Next, get your movie making studio setup.  All you need is a lime-green sheet of fabric, a good halogen light and a tablet with the free Stop Motion app, the $7.99 Do Ink app, the free Pic Collage app and a Youtube account through gmail.  Lego characters have made stop motion movie cool again and they are so easy to do if you are willing to spend the time.  I have seen ten year olds spend weeks creating their 10 minute stop motion movie.  When you consider you need to take 300 photos and about 30 seconds for each photo to create a 30 second stop motion movie, this will keep your child occupied for hours.  Upload into Youtube, add the free music and voila you have a Youtube star.  Pic Collage is a precursor to Adobe Photoshop and super easy to use.  For that child who has an artistic eye but can’t draw, Pic Collage will allow them to really shine.  Finally, green screen is the intro to computer generated imaging which all movies are using now.  With Do Ink, your child can put any image in the background, add in animation, and create a really cool movie.  It is becoming so popular, celebrities like Jean Claude Van Damme provide free moving images or gifs on Youtube which you can add into your green screen movie.  All you need is that green fabric and a good light to get rid of shadows.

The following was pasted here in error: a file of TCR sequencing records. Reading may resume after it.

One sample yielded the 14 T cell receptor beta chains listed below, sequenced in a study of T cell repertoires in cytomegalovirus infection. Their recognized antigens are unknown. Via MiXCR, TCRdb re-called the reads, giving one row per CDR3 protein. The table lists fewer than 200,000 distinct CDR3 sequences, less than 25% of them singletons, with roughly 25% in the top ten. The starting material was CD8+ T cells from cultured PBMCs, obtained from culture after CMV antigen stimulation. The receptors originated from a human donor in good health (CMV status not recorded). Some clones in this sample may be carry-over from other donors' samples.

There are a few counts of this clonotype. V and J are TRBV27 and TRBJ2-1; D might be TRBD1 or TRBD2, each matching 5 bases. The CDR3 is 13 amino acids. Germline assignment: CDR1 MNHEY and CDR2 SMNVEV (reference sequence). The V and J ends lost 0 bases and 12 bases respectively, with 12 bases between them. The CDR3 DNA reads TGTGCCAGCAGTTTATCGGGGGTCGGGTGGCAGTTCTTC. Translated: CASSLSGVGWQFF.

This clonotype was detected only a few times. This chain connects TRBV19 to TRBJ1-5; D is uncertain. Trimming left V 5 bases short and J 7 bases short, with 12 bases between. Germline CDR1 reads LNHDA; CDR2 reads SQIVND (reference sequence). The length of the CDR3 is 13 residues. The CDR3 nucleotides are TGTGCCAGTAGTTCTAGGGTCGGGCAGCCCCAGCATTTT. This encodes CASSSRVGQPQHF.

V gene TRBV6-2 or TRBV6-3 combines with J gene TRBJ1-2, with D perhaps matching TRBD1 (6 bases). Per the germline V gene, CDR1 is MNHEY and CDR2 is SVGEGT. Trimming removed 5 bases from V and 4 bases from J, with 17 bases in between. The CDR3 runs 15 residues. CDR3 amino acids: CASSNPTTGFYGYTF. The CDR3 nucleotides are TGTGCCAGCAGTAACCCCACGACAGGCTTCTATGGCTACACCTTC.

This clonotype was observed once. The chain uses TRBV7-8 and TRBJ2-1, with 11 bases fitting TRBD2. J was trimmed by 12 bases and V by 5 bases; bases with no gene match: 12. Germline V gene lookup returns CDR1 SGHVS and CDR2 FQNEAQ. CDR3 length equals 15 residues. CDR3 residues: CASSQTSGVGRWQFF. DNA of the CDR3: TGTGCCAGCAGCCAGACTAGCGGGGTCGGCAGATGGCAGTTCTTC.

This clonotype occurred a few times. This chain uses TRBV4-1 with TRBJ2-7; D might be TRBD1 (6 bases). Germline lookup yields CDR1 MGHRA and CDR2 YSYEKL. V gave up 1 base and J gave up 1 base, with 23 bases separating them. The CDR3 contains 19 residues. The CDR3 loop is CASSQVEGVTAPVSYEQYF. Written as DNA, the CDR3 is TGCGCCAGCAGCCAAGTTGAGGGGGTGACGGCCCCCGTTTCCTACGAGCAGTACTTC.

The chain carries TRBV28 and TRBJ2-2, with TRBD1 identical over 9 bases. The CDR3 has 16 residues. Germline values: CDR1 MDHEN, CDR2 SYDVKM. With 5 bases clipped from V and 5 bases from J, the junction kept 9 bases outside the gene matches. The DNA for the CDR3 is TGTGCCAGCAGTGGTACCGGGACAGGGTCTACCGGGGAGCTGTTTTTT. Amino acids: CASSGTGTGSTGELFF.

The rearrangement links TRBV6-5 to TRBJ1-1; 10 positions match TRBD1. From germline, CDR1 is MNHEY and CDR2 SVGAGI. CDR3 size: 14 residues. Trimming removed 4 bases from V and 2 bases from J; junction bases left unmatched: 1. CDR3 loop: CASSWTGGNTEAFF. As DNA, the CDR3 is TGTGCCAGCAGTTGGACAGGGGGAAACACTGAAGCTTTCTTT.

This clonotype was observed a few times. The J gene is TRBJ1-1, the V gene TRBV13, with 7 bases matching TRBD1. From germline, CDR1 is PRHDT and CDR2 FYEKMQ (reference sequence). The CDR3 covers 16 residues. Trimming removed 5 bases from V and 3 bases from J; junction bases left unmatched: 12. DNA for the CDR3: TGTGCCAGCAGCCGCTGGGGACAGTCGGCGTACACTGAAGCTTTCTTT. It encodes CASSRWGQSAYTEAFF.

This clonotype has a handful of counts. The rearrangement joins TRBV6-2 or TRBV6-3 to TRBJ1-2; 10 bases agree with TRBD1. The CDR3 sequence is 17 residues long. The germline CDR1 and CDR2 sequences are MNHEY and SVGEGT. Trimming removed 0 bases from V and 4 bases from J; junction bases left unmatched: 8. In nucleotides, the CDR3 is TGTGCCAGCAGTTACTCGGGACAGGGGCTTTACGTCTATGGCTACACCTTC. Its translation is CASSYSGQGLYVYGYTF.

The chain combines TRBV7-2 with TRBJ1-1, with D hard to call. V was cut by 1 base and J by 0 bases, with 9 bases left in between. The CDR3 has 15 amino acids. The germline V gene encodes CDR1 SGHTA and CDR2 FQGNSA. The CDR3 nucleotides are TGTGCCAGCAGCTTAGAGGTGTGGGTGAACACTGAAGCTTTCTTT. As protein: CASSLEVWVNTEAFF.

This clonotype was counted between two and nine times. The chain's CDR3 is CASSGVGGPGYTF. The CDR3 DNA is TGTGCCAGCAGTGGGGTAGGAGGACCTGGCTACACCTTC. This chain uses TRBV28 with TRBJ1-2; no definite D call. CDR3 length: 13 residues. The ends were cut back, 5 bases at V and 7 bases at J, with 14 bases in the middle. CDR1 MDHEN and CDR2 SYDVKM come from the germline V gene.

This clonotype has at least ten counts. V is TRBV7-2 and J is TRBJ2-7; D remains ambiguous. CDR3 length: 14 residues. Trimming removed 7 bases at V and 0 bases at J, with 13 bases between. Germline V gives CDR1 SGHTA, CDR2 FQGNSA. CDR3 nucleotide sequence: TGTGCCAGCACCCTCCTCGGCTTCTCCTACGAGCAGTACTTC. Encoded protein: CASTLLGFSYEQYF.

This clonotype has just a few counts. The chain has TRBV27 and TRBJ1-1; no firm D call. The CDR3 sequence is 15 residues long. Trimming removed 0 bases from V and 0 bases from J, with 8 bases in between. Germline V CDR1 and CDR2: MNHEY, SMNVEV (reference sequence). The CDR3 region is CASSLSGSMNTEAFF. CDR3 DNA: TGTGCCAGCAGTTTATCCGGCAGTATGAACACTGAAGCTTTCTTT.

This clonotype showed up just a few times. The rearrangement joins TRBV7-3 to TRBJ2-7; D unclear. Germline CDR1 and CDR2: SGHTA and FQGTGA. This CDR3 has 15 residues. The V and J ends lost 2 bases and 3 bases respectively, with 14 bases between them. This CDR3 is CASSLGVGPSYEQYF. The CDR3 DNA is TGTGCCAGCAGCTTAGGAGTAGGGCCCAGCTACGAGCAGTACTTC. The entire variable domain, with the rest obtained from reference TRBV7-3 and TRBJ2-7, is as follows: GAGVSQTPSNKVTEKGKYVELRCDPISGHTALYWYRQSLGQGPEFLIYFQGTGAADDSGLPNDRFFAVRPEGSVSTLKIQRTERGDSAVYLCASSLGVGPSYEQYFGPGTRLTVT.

For coding, any laptop will work.  Start with Hour of Code or Kodable.  Once they get the hang of that, go to the next level.  Windows Kodu, Apple Swift, MIT Scratch 2.0, Minecraft, or Google Coding with Chrome are all fabulous programs with great tutorials to walk any child through how to do the programming.  I prefer Scratch 2.0 because it is online and works with any system with Minecraft a close second.  Both have been around a long time so every question possible has been answered online somewhere.  Apple will also provide IT support for Swift as well.
Finally, don’t be afraid to play the Mad Scientist.  On Youtube, I love Crazy Russian Hacker or Quirkology and copying their experiments.  My two favorite sites, though, come from New Zealand.  Powder Toy is a free downloadable virtual chemistry program with every chemical you can think of.  You can mix anything together and then measure any type of reaction.  For easy home experiments, go to Science Kids.  I have done all these experiments, most of which are on my Youtube channel, and they truly work.